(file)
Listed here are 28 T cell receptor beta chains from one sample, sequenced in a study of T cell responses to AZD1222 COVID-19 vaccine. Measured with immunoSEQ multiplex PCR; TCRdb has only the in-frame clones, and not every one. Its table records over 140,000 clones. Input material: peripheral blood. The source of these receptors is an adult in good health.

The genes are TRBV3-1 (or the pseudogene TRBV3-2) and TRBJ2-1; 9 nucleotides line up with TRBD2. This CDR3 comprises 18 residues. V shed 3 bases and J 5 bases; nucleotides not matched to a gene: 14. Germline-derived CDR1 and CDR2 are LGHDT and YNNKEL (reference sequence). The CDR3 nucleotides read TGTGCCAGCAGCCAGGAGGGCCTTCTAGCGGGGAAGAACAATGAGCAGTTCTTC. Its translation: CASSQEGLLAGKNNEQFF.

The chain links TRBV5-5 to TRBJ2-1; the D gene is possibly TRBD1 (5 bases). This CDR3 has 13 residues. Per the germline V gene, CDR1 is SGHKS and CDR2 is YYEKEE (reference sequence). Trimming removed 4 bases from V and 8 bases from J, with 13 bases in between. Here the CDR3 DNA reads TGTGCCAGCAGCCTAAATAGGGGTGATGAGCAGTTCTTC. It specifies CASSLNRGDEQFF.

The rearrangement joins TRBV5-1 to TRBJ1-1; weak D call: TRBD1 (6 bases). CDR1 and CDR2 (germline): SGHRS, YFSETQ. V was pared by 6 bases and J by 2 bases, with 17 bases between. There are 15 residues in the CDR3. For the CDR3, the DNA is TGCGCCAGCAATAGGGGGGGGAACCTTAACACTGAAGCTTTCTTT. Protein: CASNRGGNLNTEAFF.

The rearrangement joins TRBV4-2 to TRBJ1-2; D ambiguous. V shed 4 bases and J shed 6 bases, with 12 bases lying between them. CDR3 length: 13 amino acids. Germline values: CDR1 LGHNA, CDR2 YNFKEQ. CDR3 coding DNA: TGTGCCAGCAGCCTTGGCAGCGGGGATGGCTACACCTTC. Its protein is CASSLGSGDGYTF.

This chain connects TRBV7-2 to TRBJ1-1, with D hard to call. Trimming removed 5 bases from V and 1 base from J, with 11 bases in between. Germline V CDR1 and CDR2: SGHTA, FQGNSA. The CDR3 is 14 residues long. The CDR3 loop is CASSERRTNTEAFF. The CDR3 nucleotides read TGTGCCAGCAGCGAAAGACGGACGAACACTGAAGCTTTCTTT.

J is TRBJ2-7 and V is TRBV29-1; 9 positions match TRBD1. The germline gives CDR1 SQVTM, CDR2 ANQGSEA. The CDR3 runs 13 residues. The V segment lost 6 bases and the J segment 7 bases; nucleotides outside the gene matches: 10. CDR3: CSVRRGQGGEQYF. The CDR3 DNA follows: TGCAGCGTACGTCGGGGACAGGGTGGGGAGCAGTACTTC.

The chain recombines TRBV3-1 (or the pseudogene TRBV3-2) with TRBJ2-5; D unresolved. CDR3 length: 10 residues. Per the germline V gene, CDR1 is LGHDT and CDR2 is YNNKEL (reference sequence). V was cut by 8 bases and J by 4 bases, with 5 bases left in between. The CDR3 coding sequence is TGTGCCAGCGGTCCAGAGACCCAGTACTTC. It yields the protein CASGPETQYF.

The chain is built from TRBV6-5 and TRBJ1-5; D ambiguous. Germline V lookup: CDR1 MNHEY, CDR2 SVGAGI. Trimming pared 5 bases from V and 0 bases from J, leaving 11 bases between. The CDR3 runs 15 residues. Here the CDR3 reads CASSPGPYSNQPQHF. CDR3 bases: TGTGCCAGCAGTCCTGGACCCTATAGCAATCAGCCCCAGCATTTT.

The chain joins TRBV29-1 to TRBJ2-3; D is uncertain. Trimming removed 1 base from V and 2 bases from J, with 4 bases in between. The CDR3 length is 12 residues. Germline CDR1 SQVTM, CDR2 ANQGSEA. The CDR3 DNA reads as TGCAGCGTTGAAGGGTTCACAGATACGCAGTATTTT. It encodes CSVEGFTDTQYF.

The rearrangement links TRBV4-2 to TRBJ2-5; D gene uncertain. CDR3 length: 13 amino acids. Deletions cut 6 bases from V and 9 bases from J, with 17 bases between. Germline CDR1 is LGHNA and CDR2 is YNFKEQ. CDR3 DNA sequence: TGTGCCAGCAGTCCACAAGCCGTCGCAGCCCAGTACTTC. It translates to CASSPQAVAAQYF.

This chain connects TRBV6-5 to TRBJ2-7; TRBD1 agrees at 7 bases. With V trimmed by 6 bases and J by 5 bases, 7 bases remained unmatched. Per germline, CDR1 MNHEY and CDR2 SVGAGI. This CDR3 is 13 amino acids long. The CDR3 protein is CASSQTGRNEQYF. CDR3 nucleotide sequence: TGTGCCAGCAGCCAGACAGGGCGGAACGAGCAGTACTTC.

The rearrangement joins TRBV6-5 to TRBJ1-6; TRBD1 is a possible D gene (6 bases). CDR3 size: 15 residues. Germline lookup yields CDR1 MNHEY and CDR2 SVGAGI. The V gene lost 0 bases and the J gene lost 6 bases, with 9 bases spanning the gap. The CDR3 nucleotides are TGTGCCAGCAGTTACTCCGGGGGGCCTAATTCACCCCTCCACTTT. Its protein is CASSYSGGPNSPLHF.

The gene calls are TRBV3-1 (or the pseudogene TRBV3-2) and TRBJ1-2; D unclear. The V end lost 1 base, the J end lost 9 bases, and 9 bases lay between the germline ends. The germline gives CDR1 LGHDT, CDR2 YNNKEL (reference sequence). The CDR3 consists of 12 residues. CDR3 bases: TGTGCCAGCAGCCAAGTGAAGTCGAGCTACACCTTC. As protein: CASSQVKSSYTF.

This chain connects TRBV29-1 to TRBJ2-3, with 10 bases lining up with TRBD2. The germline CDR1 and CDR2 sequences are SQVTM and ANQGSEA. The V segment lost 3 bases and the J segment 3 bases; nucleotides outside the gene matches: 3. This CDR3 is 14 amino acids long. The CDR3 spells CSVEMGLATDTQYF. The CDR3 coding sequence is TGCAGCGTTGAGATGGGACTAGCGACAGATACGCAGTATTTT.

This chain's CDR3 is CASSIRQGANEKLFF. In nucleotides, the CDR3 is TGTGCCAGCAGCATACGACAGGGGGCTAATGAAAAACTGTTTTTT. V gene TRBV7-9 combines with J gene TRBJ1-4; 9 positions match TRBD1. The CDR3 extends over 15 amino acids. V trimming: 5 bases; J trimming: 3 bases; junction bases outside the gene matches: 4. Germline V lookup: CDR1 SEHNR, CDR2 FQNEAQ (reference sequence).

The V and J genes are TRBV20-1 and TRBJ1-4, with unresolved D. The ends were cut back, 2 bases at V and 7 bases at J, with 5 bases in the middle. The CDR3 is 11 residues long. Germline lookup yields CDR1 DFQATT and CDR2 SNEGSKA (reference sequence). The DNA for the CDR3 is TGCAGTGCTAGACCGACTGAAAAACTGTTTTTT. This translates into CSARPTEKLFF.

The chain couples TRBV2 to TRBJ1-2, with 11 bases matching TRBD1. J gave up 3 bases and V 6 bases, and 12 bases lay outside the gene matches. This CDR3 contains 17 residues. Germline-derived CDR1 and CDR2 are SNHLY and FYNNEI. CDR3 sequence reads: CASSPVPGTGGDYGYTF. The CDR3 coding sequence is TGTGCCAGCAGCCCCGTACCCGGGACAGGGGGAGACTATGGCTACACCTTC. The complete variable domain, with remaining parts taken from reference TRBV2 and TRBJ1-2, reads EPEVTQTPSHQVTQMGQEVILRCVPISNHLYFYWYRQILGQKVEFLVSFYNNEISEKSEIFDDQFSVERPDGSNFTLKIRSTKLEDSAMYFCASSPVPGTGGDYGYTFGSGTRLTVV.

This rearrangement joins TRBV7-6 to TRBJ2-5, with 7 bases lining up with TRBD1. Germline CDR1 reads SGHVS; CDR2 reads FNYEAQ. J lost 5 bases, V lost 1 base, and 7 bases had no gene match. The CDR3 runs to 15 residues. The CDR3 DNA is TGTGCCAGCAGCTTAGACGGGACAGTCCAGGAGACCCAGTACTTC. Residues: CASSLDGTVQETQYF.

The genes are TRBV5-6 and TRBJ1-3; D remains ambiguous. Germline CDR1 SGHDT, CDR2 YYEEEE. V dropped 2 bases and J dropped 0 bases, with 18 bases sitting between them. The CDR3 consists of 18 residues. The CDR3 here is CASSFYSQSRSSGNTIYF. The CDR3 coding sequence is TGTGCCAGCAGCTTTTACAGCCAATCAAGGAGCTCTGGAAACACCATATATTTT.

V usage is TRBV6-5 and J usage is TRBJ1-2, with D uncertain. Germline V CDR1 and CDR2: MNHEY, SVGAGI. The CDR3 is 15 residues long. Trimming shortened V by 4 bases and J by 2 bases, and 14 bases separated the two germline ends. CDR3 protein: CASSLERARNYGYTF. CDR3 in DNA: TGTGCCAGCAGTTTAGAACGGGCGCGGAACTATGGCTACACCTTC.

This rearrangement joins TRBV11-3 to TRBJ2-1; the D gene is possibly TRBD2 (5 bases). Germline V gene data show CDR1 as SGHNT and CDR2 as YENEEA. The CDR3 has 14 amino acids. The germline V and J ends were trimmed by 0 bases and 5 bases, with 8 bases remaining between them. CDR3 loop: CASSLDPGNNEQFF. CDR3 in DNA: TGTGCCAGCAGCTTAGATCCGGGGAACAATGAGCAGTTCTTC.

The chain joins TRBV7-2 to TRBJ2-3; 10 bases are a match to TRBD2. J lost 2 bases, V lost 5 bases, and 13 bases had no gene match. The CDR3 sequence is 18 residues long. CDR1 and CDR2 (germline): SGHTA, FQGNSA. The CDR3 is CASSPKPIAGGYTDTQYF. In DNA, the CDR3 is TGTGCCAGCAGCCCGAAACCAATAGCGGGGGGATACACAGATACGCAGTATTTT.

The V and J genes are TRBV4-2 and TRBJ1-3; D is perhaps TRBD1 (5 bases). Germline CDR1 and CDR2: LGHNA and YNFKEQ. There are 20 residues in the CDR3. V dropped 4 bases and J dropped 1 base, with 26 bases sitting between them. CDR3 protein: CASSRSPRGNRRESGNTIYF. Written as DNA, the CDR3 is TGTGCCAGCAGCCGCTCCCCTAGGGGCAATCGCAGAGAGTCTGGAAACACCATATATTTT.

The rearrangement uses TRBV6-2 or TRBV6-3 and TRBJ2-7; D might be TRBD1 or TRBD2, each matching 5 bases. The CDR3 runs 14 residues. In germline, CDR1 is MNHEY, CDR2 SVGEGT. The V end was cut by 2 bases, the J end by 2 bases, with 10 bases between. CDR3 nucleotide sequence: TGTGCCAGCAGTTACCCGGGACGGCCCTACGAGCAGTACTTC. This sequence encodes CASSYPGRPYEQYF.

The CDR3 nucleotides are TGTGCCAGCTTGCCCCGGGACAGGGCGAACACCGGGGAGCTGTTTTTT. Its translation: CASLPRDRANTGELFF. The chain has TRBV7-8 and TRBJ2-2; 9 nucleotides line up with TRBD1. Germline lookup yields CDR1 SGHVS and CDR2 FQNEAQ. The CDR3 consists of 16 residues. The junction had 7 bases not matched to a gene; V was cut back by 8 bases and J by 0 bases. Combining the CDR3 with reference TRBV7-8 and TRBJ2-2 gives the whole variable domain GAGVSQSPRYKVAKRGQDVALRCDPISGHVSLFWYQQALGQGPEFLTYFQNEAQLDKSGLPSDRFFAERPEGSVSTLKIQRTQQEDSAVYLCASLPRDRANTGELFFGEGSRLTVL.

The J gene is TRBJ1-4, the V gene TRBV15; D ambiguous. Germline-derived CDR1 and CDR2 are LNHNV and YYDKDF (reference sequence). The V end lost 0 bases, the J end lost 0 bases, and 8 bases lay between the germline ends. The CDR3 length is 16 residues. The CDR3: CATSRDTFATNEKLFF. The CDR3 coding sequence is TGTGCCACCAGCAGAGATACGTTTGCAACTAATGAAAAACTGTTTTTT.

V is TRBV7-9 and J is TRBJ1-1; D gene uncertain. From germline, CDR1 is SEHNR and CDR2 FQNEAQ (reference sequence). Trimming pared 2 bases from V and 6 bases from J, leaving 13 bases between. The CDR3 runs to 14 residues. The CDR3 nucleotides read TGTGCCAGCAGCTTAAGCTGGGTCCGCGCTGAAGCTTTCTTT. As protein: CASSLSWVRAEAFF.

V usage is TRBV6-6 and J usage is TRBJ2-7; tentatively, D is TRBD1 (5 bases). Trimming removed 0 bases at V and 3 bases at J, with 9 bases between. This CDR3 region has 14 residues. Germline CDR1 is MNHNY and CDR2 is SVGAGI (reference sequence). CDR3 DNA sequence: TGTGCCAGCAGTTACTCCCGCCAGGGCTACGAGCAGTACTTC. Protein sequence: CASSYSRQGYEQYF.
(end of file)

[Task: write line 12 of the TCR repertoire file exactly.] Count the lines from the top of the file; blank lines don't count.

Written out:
This chain connects TRBV6-5 to TRBJ2-7; TRBD1 agrees at 7 bases. With V trimmed by 6 bases and J by 5 bases, 7 bases remained unmatched. Per germline, CDR1 MNHEY and CDR2 SVGAGI. This CDR3 is 13 amino acids long. The CDR3 protein is CASSQTGRNEQYF. CDR3 nucleotide sequence: TGTGCCAGCAGCCAGACAGGGCGGAACGAGCAGTACTTC.